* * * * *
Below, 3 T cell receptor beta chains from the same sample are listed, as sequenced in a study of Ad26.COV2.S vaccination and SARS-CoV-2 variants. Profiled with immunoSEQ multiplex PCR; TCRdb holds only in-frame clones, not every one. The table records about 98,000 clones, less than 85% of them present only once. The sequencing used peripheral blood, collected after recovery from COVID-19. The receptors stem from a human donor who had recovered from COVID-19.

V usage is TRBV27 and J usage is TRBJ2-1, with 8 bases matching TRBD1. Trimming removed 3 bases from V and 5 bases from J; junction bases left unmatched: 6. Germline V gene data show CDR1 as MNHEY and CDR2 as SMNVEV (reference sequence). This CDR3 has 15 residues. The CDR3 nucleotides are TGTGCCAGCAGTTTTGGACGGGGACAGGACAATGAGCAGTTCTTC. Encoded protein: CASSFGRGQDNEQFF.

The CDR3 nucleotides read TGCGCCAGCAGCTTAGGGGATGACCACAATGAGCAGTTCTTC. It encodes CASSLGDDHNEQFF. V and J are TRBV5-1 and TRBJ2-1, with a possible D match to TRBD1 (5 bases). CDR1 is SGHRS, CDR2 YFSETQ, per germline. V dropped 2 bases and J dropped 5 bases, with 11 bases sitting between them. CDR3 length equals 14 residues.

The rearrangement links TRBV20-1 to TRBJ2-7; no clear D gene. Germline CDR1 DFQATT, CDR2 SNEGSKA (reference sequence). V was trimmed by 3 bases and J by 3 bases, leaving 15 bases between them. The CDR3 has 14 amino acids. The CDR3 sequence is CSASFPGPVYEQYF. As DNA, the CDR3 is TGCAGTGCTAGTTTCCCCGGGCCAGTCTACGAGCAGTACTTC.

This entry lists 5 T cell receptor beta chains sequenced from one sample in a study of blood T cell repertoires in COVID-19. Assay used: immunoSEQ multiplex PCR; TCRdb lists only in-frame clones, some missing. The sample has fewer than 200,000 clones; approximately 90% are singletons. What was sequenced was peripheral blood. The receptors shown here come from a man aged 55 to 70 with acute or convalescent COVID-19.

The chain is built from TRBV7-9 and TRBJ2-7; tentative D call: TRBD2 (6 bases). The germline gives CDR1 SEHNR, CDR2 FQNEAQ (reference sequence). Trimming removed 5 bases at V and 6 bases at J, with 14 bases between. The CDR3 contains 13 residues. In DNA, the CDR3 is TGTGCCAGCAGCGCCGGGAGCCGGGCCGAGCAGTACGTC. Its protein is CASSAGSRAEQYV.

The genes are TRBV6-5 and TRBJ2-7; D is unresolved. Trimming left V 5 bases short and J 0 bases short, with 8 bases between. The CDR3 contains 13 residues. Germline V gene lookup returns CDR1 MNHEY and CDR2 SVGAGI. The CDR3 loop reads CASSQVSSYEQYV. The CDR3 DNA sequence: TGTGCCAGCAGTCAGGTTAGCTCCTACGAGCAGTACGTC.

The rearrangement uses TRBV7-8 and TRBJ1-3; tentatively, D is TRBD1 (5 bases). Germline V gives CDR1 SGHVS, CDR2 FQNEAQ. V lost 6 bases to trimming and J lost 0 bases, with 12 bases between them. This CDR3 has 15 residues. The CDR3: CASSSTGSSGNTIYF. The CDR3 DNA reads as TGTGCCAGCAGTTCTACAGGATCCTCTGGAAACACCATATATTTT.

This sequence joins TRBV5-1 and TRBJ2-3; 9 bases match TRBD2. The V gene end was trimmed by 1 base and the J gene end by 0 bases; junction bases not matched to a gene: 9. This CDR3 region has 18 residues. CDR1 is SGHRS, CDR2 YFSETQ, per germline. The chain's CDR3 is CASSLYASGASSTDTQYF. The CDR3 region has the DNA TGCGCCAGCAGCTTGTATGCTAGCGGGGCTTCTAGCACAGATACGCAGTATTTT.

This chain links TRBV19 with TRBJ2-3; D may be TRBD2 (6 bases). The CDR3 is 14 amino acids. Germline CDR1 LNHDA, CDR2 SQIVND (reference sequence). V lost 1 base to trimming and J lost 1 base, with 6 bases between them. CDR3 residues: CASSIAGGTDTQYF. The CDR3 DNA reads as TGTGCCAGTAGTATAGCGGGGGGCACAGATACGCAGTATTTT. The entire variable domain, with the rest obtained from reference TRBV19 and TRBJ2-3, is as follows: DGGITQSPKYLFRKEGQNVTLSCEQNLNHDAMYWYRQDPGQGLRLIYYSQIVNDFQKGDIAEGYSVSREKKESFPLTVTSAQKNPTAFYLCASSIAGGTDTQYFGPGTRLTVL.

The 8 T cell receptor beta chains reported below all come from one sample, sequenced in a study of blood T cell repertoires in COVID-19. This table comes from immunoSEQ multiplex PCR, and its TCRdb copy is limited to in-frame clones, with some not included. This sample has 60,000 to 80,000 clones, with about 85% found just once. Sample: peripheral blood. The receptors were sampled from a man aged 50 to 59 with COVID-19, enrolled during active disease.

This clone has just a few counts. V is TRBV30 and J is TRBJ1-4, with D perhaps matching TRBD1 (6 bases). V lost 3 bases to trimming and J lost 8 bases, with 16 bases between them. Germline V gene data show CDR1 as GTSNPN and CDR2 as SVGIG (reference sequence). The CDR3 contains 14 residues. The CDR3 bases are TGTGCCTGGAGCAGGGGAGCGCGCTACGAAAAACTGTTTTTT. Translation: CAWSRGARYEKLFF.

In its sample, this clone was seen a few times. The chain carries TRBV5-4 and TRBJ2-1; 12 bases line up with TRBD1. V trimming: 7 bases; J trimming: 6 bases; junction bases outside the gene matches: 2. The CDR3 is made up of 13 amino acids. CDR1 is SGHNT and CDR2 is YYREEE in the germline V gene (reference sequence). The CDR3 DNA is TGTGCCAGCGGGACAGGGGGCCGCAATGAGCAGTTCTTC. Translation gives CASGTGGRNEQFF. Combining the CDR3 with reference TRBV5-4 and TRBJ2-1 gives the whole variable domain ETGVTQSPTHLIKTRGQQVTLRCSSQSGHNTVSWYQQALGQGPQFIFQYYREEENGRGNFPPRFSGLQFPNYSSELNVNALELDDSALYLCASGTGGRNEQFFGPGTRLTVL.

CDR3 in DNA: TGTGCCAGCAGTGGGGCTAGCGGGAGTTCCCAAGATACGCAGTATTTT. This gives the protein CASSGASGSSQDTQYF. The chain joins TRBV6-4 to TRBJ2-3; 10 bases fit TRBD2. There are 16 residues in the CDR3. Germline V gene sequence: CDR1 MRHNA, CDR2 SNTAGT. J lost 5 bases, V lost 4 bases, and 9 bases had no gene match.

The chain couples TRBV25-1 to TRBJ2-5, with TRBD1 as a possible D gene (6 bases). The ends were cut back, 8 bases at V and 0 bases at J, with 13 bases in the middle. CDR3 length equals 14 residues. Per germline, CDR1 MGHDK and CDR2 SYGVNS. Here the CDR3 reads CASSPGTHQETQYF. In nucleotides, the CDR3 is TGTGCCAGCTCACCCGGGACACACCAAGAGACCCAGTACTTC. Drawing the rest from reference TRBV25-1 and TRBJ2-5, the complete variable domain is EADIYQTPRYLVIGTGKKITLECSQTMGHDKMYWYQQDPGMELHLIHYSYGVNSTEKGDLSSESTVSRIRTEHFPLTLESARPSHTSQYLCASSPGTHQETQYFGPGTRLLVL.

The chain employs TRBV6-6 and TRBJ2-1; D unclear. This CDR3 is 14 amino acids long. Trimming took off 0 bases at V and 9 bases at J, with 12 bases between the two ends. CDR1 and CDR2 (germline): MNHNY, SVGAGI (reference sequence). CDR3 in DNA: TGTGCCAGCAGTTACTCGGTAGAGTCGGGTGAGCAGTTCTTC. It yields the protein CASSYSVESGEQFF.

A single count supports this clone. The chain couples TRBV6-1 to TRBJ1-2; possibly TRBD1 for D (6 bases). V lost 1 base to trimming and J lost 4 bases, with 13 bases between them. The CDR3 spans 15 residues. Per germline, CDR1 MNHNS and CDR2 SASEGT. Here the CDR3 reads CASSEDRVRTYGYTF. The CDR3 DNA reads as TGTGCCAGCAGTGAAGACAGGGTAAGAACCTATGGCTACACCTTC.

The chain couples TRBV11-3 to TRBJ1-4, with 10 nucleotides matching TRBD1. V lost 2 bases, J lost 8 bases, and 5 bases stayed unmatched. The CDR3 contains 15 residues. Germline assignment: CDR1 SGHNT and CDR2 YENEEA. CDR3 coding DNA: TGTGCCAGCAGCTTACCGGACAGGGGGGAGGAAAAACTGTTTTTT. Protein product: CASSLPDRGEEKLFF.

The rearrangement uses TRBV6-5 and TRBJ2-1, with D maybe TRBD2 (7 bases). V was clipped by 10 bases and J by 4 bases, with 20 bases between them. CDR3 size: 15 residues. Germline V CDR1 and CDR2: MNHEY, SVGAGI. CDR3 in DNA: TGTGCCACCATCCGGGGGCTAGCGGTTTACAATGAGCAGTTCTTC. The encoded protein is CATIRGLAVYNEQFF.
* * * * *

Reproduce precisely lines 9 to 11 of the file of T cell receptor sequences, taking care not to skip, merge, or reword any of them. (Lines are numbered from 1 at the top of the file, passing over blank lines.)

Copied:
This sequence joins TRBV5-1 and TRBJ2-3; 9 bases match TRBD2. The V gene end was trimmed by 1 base and the J gene end by 0 bases; junction bases not matched to a gene: 9. This CDR3 region has 18 residues. CDR1 is SGHRS, CDR2 YFSETQ, per germline. The chain's CDR3 is CASSLYASGASSTDTQYF. The CDR3 region has the DNA TGCGCCAGCAGCTTGTATGCTAGCGGGGCTTCTAGCACAGATACGCAGTATTTT.

This chain links TRBV19 with TRBJ2-3; D may be TRBD2 (6 bases). The CDR3 is 14 amino acids. Germline CDR1 LNHDA, CDR2 SQIVND (reference sequence). V lost 1 base to trimming and J lost 1 base, with 6 bases between them. CDR3 residues: CASSIAGGTDTQYF. The CDR3 DNA reads as TGTGCCAGTAGTATAGCGGGGGGCACAGATACGCAGTATTTT. The entire variable domain, with the rest obtained from reference TRBV19 and TRBJ2-3, is as follows: DGGITQSPKYLFRKEGQNVTLSCEQNLNHDAMYWYRQDPGQGLRLIYYSQIVNDFQKGDIAEGYSVSREKKESFPLTVTSAQKNPTAFYLCASSIAGGTDTQYFGPGTRLTVL.

The 8 T cell receptor beta chains reported below all come from one sample, sequenced in a study of blood T cell repertoires in COVID-19. This table comes from immunoSEQ multiplex PCR, and its TCRdb copy is limited to in-frame clones, with some not included. This sample has 60,000 to 80,000 clones, with about 85% found just once. Sample: peripheral blood. The receptors were sampled from a man aged 50 to 59 with COVID-19, enrolled during active disease.